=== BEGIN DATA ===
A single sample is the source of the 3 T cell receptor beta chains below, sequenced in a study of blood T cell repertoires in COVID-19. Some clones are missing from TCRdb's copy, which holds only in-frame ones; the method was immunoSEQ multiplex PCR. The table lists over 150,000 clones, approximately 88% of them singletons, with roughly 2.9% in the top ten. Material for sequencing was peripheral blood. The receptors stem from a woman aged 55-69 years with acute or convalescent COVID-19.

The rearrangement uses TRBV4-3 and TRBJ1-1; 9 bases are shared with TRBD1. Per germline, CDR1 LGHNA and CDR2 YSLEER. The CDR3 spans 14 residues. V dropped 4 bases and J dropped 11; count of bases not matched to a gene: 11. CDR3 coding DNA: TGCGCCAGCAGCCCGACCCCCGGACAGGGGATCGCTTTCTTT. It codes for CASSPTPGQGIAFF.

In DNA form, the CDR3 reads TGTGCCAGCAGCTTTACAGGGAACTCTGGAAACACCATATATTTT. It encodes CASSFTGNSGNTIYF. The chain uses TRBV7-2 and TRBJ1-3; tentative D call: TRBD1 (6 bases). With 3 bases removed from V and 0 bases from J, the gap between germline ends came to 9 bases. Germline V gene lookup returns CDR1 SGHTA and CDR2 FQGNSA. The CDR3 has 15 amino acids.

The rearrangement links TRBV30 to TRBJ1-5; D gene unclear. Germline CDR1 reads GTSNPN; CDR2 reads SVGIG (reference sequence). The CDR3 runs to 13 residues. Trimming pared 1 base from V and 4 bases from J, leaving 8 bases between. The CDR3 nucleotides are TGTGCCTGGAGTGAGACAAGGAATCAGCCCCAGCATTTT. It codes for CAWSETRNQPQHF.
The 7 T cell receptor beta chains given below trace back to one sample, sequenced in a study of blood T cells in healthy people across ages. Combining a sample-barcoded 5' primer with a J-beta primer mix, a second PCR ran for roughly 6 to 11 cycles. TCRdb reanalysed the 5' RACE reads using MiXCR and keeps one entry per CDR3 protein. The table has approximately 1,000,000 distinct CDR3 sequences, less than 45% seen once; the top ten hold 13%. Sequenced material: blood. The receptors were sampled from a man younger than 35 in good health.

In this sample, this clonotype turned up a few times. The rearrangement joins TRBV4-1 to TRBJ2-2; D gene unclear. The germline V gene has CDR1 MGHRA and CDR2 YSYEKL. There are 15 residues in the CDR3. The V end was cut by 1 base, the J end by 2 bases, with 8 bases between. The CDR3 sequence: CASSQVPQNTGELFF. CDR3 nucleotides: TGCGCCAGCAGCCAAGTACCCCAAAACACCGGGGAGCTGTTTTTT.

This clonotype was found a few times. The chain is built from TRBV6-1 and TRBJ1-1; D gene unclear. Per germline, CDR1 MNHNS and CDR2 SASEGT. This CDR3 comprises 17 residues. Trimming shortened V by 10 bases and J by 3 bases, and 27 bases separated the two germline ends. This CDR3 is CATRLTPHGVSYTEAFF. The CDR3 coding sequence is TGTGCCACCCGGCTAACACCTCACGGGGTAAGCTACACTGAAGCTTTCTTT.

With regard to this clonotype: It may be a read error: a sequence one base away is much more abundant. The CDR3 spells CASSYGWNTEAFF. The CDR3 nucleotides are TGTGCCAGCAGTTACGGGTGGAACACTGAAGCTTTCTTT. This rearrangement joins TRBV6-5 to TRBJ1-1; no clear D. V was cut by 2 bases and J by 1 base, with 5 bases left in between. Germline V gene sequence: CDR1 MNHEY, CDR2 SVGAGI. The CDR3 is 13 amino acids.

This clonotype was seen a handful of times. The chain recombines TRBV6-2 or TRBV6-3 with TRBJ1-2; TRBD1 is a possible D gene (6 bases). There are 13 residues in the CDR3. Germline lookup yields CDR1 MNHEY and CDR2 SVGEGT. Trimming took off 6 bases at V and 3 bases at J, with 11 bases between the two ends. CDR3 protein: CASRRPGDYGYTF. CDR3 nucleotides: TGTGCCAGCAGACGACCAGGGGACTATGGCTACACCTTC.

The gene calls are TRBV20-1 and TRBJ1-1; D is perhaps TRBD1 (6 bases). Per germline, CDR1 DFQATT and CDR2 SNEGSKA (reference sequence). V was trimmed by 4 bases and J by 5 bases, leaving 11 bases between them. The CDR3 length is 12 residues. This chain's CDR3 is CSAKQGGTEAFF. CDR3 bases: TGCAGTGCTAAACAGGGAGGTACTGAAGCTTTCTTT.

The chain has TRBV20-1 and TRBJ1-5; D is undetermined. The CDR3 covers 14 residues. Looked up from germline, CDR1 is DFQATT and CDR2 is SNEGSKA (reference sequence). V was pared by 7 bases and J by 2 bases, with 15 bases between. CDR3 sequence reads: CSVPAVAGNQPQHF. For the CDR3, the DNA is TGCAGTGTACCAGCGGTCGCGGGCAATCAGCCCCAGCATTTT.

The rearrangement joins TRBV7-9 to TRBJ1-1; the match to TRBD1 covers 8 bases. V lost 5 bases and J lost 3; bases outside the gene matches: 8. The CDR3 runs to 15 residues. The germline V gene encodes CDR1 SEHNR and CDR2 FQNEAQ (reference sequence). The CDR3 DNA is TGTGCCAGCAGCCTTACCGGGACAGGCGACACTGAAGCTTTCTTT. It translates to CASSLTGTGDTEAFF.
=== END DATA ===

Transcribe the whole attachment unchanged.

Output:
A single sample is the source of the 3 T cell receptor beta chains below, sequenced in a study of blood T cell repertoires in COVID-19. Some clones are missing from TCRdb's copy, which holds only in-frame ones; the method was immunoSEQ multiplex PCR. The table lists over 150,000 clones, approximately 88% of them singletons, with roughly 2.9% in the top ten. Material for sequencing was peripheral blood. The receptors stem from a woman aged 55-69 years with acute or convalescent COVID-19.

The rearrangement uses TRBV4-3 and TRBJ1-1; 9 bases are shared with TRBD1. Per germline, CDR1 LGHNA and CDR2 YSLEER. The CDR3 spans 14 residues. V dropped 4 bases and J dropped 11; count of bases not matched to a gene: 11. CDR3 coding DNA: TGCGCCAGCAGCCCGACCCCCGGACAGGGGATCGCTTTCTTT. It codes for CASSPTPGQGIAFF.

In DNA form, the CDR3 reads TGTGCCAGCAGCTTTACAGGGAACTCTGGAAACACCATATATTTT. It encodes CASSFTGNSGNTIYF. The chain uses TRBV7-2 and TRBJ1-3; tentative D call: TRBD1 (6 bases). With 3 bases removed from V and 0 bases from J, the gap between germline ends came to 9 bases. Germline V gene lookup returns CDR1 SGHTA and CDR2 FQGNSA. The CDR3 has 15 amino acids.

The rearrangement links TRBV30 to TRBJ1-5; D gene unclear. Germline CDR1 reads GTSNPN; CDR2 reads SVGIG (reference sequence). The CDR3 runs to 13 residues. Trimming pared 1 base from V and 4 bases from J, leaving 8 bases between. The CDR3 nucleotides are TGTGCCTGGAGTGAGACAAGGAATCAGCCCCAGCATTTT. It codes for CAWSETRNQPQHF.
The 7 T cell receptor beta chains given below trace back to one sample, sequenced in a study of blood T cells in healthy people across ages. Combining a sample-barcoded 5' primer with a J-beta primer mix, a second PCR ran for roughly 6 to 11 cycles. TCRdb reanalysed the 5' RACE reads using MiXCR and keeps one entry per CDR3 protein. The table has approximately 1,000,000 distinct CDR3 sequences, less than 45% seen once; the top ten hold 13%. Sequenced material: blood. The receptors were sampled from a man younger than 35 in good health.

In this sample, this clonotype turned up a few times. The rearrangement joins TRBV4-1 to TRBJ2-2; D gene unclear. The germline V gene has CDR1 MGHRA and CDR2 YSYEKL. There are 15 residues in the CDR3. The V end was cut by 1 base, the J end by 2 bases, with 8 bases between. The CDR3 sequence: CASSQVPQNTGELFF. CDR3 nucleotides: TGCGCCAGCAGCCAAGTACCCCAAAACACCGGGGAGCTGTTTTTT.

This clonotype was found a few times. The chain is built from TRBV6-1 and TRBJ1-1; D gene unclear. Per germline, CDR1 MNHNS and CDR2 SASEGT. This CDR3 comprises 17 residues. Trimming shortened V by 10 bases and J by 3 bases, and 27 bases separated the two germline ends. This CDR3 is CATRLTPHGVSYTEAFF. The CDR3 coding sequence is TGTGCCACCCGGCTAACACCTCACGGGGTAAGCTACACTGAAGCTTTCTTT.

With regard to this clonotype: It may be a read error: a sequence one base away is much more abundant. The CDR3 spells CASSYGWNTEAFF. The CDR3 nucleotides are TGTGCCAGCAGTTACGGGTGGAACACTGAAGCTTTCTTT. This rearrangement joins TRBV6-5 to TRBJ1-1; no clear D. V was cut by 2 bases and J by 1 base, with 5 bases left in between. Germline V gene sequence: CDR1 MNHEY, CDR2 SVGAGI. The CDR3 is 13 amino acids.

This clonotype was seen a handful of times. The chain recombines TRBV6-2 or TRBV6-3 with TRBJ1-2; TRBD1 is a possible D gene (6 bases). There are 13 residues in the CDR3. Germline lookup yields CDR1 MNHEY and CDR2 SVGEGT. Trimming took off 6 bases at V and 3 bases at J, with 11 bases between the two ends. CDR3 protein: CASRRPGDYGYTF. CDR3 nucleotides: TGTGCCAGCAGACGACCAGGGGACTATGGCTACACCTTC.

The gene calls are TRBV20-1 and TRBJ1-1; D is perhaps TRBD1 (6 bases). Per germline, CDR1 DFQATT and CDR2 SNEGSKA (reference sequence). V was trimmed by 4 bases and J by 5 bases, leaving 11 bases between them. The CDR3 length is 12 residues. This chain's CDR3 is CSAKQGGTEAFF. CDR3 bases: TGCAGTGCTAAACAGGGAGGTACTGAAGCTTTCTTT.

The chain has TRBV20-1 and TRBJ1-5; D is undetermined. The CDR3 covers 14 residues. Looked up from germline, CDR1 is DFQATT and CDR2 is SNEGSKA (reference sequence). V was pared by 7 bases and J by 2 bases, with 15 bases between. CDR3 sequence reads: CSVPAVAGNQPQHF. For the CDR3, the DNA is TGCAGTGTACCAGCGGTCGCGGGCAATCAGCCCCAGCATTTT.

The rearrangement joins TRBV7-9 to TRBJ1-1; the match to TRBD1 covers 8 bases. V lost 5 bases and J lost 3; bases outside the gene matches: 8. The CDR3 runs to 15 residues. The germline V gene encodes CDR1 SEHNR and CDR2 FQNEAQ (reference sequence). The CDR3 DNA is TGTGCCAGCAGCCTTACCGGGACAGGCGACACTGAAGCTTTCTTT. It translates to CASSLTGTGDTEAFF.